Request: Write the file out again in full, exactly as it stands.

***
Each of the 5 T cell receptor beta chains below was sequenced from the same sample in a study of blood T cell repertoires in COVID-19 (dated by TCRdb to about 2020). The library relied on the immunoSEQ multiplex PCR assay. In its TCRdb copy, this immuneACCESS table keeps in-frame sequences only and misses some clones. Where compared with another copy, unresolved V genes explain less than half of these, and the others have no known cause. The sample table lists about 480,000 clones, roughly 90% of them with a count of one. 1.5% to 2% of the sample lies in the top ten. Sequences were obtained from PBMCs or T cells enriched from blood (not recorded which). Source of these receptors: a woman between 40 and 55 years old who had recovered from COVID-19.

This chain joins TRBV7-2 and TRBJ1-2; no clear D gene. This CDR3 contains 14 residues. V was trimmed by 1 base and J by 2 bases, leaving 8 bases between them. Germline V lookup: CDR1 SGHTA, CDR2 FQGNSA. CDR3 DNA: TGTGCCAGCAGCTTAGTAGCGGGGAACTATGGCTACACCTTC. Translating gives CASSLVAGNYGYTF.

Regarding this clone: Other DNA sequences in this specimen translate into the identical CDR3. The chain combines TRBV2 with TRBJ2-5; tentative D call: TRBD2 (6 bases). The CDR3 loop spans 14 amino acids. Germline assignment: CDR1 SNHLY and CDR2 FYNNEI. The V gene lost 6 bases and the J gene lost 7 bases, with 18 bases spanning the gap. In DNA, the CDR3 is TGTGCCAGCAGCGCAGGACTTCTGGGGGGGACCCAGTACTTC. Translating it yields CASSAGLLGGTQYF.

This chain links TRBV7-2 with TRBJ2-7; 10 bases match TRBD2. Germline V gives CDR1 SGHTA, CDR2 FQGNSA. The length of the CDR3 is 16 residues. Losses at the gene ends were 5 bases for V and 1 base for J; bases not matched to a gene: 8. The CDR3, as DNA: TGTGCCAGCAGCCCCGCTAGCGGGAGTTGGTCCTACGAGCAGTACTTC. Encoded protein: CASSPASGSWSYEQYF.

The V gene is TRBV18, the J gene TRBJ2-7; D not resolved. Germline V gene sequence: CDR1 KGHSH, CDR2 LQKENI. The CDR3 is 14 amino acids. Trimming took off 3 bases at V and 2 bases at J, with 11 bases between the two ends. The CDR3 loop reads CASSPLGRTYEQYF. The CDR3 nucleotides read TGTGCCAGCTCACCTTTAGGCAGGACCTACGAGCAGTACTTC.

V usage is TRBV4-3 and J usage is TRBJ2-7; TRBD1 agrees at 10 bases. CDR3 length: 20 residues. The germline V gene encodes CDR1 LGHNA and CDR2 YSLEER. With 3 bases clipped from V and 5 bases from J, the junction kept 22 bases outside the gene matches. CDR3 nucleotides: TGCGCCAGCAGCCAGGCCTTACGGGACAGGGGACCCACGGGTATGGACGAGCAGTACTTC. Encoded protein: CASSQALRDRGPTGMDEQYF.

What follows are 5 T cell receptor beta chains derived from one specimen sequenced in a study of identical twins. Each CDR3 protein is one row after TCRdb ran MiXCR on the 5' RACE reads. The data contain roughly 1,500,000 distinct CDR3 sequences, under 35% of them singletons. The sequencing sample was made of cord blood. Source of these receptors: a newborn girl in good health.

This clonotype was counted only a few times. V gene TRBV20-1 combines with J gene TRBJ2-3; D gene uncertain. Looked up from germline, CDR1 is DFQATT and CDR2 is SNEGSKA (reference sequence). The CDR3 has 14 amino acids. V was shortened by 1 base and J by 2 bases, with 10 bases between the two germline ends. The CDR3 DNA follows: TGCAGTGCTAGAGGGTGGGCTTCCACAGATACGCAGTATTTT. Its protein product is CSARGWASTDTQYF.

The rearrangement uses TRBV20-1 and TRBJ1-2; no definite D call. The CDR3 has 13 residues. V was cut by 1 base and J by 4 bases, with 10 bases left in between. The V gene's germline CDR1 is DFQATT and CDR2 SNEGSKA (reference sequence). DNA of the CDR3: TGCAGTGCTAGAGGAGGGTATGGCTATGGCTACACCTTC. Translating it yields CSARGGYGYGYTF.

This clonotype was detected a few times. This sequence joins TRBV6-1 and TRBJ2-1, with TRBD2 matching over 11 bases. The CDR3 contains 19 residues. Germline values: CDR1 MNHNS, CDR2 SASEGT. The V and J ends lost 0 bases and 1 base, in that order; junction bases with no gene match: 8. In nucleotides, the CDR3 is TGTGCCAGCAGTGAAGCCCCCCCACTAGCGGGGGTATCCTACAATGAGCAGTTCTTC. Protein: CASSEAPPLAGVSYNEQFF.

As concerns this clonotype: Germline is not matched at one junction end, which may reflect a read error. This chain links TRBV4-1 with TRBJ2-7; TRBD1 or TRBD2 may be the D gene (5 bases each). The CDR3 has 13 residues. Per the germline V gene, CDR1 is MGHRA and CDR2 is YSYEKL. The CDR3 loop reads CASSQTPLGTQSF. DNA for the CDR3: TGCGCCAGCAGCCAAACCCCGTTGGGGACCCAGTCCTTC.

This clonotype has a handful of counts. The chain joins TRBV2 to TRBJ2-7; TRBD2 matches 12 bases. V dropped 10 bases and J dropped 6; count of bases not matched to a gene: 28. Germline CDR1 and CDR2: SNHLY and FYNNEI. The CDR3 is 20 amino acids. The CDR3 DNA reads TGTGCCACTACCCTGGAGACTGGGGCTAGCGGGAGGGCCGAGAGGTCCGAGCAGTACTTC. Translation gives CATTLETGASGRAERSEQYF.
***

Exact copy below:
Each of the 5 T cell receptor beta chains below was sequenced from the same sample in a study of blood T cell repertoires in COVID-19 (dated by TCRdb to about 2020). The library relied on the immunoSEQ multiplex PCR assay. In its TCRdb copy, this immuneACCESS table keeps in-frame sequences only and misses some clones. Where compared with another copy, unresolved V genes explain less than half of these, and the others have no known cause. The sample table lists about 480,000 clones, roughly 90% of them with a count of one. 1.5% to 2% of the sample lies in the top ten. Sequences were obtained from PBMCs or T cells enriched from blood (not recorded which). Source of these receptors: a woman between 40 and 55 years old who had recovered from COVID-19.

This chain joins TRBV7-2 and TRBJ1-2; no clear D gene. This CDR3 contains 14 residues. V was trimmed by 1 base and J by 2 bases, leaving 8 bases between them. Germline V lookup: CDR1 SGHTA, CDR2 FQGNSA. CDR3 DNA: TGTGCCAGCAGCTTAGTAGCGGGGAACTATGGCTACACCTTC. Translating gives CASSLVAGNYGYTF.

Regarding this clone: Other DNA sequences in this specimen translate into the identical CDR3. The chain combines TRBV2 with TRBJ2-5; tentative D call: TRBD2 (6 bases). The CDR3 loop spans 14 amino acids. Germline assignment: CDR1 SNHLY and CDR2 FYNNEI. The V gene lost 6 bases and the J gene lost 7 bases, with 18 bases spanning the gap. In DNA, the CDR3 is TGTGCCAGCAGCGCAGGACTTCTGGGGGGGACCCAGTACTTC. Translating it yields CASSAGLLGGTQYF.

This chain links TRBV7-2 with TRBJ2-7; 10 bases match TRBD2. Germline V gives CDR1 SGHTA, CDR2 FQGNSA. The length of the CDR3 is 16 residues. Losses at the gene ends were 5 bases for V and 1 base for J; bases not matched to a gene: 8. The CDR3, as DNA: TGTGCCAGCAGCCCCGCTAGCGGGAGTTGGTCCTACGAGCAGTACTTC. Encoded protein: CASSPASGSWSYEQYF.

The V gene is TRBV18, the J gene TRBJ2-7; D not resolved. Germline V gene sequence: CDR1 KGHSH, CDR2 LQKENI. The CDR3 is 14 amino acids. Trimming took off 3 bases at V and 2 bases at J, with 11 bases between the two ends. The CDR3 loop reads CASSPLGRTYEQYF. The CDR3 nucleotides read TGTGCCAGCTCACCTTTAGGCAGGACCTACGAGCAGTACTTC.

V usage is TRBV4-3 and J usage is TRBJ2-7; TRBD1 agrees at 10 bases. CDR3 length: 20 residues. The germline V gene encodes CDR1 LGHNA and CDR2 YSLEER. With 3 bases clipped from V and 5 bases from J, the junction kept 22 bases outside the gene matches. CDR3 nucleotides: TGCGCCAGCAGCCAGGCCTTACGGGACAGGGGACCCACGGGTATGGACGAGCAGTACTTC. Encoded protein: CASSQALRDRGPTGMDEQYF.

What follows are 5 T cell receptor beta chains derived from one specimen sequenced in a study of identical twins. Each CDR3 protein is one row after TCRdb ran MiXCR on the 5' RACE reads. The data contain roughly 1,500,000 distinct CDR3 sequences, under 35% of them singletons. The sequencing sample was made of cord blood. Source of these receptors: a newborn girl in good health.

This clonotype was counted only a few times. V gene TRBV20-1 combines with J gene TRBJ2-3; D gene uncertain. Looked up from germline, CDR1 is DFQATT and CDR2 is SNEGSKA (reference sequence). The CDR3 has 14 amino acids. V was shortened by 1 base and J by 2 bases, with 10 bases between the two germline ends. The CDR3 DNA follows: TGCAGTGCTAGAGGGTGGGCTTCCACAGATACGCAGTATTTT. Its protein product is CSARGWASTDTQYF.

The rearrangement uses TRBV20-1 and TRBJ1-2; no definite D call. The CDR3 has 13 residues. V was cut by 1 base and J by 4 bases, with 10 bases left in between. The V gene's germline CDR1 is DFQATT and CDR2 SNEGSKA (reference sequence). DNA of the CDR3: TGCAGTGCTAGAGGAGGGTATGGCTATGGCTACACCTTC. Translating it yields CSARGGYGYGYTF.

This clonotype was detected a few times. This sequence joins TRBV6-1 and TRBJ2-1, with TRBD2 matching over 11 bases. The CDR3 contains 19 residues. Germline values: CDR1 MNHNS, CDR2 SASEGT. The V and J ends lost 0 bases and 1 base, in that order; junction bases with no gene match: 8. In nucleotides, the CDR3 is TGTGCCAGCAGTGAAGCCCCCCCACTAGCGGGGGTATCCTACAATGAGCAGTTCTTC. Protein: CASSEAPPLAGVSYNEQFF.

As concerns this clonotype: Germline is not matched at one junction end, which may reflect a read error. This chain links TRBV4-1 with TRBJ2-7; TRBD1 or TRBD2 may be the D gene (5 bases each). The CDR3 has 13 residues. Per the germline V gene, CDR1 is MGHRA and CDR2 is YSYEKL. The CDR3 loop reads CASSQTPLGTQSF. DNA for the CDR3: TGCGCCAGCAGCCAAACCCCGTTGGGGACCCAGTCCTTC.

This clonotype has a handful of counts. The chain joins TRBV2 to TRBJ2-7; TRBD2 matches 12 bases. V dropped 10 bases and J dropped 6; count of bases not matched to a gene: 28. Germline CDR1 and CDR2: SNHLY and FYNNEI. The CDR3 is 20 amino acids. The CDR3 DNA reads TGTGCCACTACCCTGGAGACTGGGGCTAGCGGGAGGGCCGAGAGGTCCGAGCAGTACTTC. Translation gives CATTLETGASGRAERSEQYF.